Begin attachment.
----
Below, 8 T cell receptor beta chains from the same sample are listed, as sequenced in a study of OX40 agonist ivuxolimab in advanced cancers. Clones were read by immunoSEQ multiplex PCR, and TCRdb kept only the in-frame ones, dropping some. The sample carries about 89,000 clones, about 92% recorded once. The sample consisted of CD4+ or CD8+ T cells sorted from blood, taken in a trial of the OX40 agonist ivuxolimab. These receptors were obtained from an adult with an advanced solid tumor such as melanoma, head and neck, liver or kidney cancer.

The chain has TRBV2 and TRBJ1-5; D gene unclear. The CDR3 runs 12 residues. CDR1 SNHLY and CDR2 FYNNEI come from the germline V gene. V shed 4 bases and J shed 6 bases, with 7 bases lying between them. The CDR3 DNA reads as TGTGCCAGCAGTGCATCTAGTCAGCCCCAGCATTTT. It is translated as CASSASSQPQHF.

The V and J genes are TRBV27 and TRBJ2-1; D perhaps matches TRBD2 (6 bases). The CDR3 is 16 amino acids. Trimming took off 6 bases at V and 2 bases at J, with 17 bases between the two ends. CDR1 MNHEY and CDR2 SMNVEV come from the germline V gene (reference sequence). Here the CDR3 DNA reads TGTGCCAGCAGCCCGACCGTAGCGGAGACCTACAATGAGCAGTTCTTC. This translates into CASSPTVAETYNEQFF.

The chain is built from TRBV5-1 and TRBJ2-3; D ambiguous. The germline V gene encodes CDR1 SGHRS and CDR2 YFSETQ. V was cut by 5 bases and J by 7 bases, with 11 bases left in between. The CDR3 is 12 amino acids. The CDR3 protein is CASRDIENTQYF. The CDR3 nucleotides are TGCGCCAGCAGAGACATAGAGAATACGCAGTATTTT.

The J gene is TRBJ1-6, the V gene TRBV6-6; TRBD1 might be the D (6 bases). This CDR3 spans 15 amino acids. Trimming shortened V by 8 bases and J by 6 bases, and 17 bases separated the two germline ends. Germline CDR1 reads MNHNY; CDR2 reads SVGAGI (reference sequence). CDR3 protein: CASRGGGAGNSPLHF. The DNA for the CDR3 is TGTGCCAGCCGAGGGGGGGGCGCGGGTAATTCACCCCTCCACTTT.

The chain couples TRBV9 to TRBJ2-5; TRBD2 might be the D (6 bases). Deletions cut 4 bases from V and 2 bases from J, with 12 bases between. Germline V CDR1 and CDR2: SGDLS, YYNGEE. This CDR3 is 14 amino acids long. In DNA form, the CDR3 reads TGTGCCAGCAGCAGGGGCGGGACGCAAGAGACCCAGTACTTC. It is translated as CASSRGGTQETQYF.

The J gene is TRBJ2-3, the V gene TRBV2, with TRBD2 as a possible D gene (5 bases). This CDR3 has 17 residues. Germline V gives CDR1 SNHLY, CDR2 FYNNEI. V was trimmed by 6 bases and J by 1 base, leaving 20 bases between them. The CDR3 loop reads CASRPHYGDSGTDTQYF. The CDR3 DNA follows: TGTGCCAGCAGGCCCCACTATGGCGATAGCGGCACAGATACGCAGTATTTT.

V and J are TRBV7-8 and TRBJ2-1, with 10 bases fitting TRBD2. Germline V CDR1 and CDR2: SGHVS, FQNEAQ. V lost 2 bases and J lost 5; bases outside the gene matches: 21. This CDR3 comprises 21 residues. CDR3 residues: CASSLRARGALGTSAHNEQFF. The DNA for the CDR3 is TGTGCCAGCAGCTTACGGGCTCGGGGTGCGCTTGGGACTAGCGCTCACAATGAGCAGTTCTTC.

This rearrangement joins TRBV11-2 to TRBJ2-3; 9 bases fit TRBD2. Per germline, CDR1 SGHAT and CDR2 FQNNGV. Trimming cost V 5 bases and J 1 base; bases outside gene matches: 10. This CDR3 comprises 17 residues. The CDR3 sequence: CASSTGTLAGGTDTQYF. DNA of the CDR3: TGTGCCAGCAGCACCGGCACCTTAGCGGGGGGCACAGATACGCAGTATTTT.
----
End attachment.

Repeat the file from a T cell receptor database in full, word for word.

Below, 8 T cell receptor beta chains from the same sample are listed, as sequenced in a study of OX40 agonist ivuxolimab in advanced cancers. Clones were read by immunoSEQ multiplex PCR, and TCRdb kept only the in-frame ones, dropping some. The sample carries about 89,000 clones, about 92% recorded once. The sample consisted of CD4+ or CD8+ T cells sorted from blood, taken in a trial of the OX40 agonist ivuxolimab. These receptors were obtained from an adult with an advanced solid tumor such as melanoma, head and neck, liver or kidney cancer.

The chain has TRBV2 and TRBJ1-5; D gene unclear. The CDR3 runs 12 residues. CDR1 SNHLY and CDR2 FYNNEI come from the germline V gene. V shed 4 bases and J shed 6 bases, with 7 bases lying between them. The CDR3 DNA reads as TGTGCCAGCAGTGCATCTAGTCAGCCCCAGCATTTT. It is translated as CASSASSQPQHF.

The V and J genes are TRBV27 and TRBJ2-1; D perhaps matches TRBD2 (6 bases). The CDR3 is 16 amino acids. Trimming took off 6 bases at V and 2 bases at J, with 17 bases between the two ends. CDR1 MNHEY and CDR2 SMNVEV come from the germline V gene (reference sequence). Here the CDR3 DNA reads TGTGCCAGCAGCCCGACCGTAGCGGAGACCTACAATGAGCAGTTCTTC. This translates into CASSPTVAETYNEQFF.

The chain is built from TRBV5-1 and TRBJ2-3; D ambiguous. The germline V gene encodes CDR1 SGHRS and CDR2 YFSETQ. V was cut by 5 bases and J by 7 bases, with 11 bases left in between. The CDR3 is 12 amino acids. The CDR3 protein is CASRDIENTQYF. The CDR3 nucleotides are TGCGCCAGCAGAGACATAGAGAATACGCAGTATTTT.

The J gene is TRBJ1-6, the V gene TRBV6-6; TRBD1 might be the D (6 bases). This CDR3 spans 15 amino acids. Trimming shortened V by 8 bases and J by 6 bases, and 17 bases separated the two germline ends. Germline CDR1 reads MNHNY; CDR2 reads SVGAGI (reference sequence). CDR3 protein: CASRGGGAGNSPLHF. The DNA for the CDR3 is TGTGCCAGCCGAGGGGGGGGCGCGGGTAATTCACCCCTCCACTTT.

The chain couples TRBV9 to TRBJ2-5; TRBD2 might be the D (6 bases). Deletions cut 4 bases from V and 2 bases from J, with 12 bases between. Germline V CDR1 and CDR2: SGDLS, YYNGEE. This CDR3 is 14 amino acids long. In DNA form, the CDR3 reads TGTGCCAGCAGCAGGGGCGGGACGCAAGAGACCCAGTACTTC. It is translated as CASSRGGTQETQYF.

The J gene is TRBJ2-3, the V gene TRBV2, with TRBD2 as a possible D gene (5 bases). This CDR3 has 17 residues. Germline V gives CDR1 SNHLY, CDR2 FYNNEI. V was trimmed by 6 bases and J by 1 base, leaving 20 bases between them. The CDR3 loop reads CASRPHYGDSGTDTQYF. The CDR3 DNA follows: TGTGCCAGCAGGCCCCACTATGGCGATAGCGGCACAGATACGCAGTATTTT.

V and J are TRBV7-8 and TRBJ2-1, with 10 bases fitting TRBD2. Germline V CDR1 and CDR2: SGHVS, FQNEAQ. V lost 2 bases and J lost 5; bases outside the gene matches: 21. This CDR3 comprises 21 residues. CDR3 residues: CASSLRARGALGTSAHNEQFF. The DNA for the CDR3 is TGTGCCAGCAGCTTACGGGCTCGGGGTGCGCTTGGGACTAGCGCTCACAATGAGCAGTTCTTC.

This rearrangement joins TRBV11-2 to TRBJ2-3; 9 bases fit TRBD2. Per germline, CDR1 SGHAT and CDR2 FQNNGV. Trimming cost V 5 bases and J 1 base; bases outside gene matches: 10. This CDR3 comprises 17 residues. The CDR3 sequence: CASSTGTLAGGTDTQYF. DNA of the CDR3: TGTGCCAGCAGCACCGGCACCTTAGCGGGGGGCACAGATACGCAGTATTTT.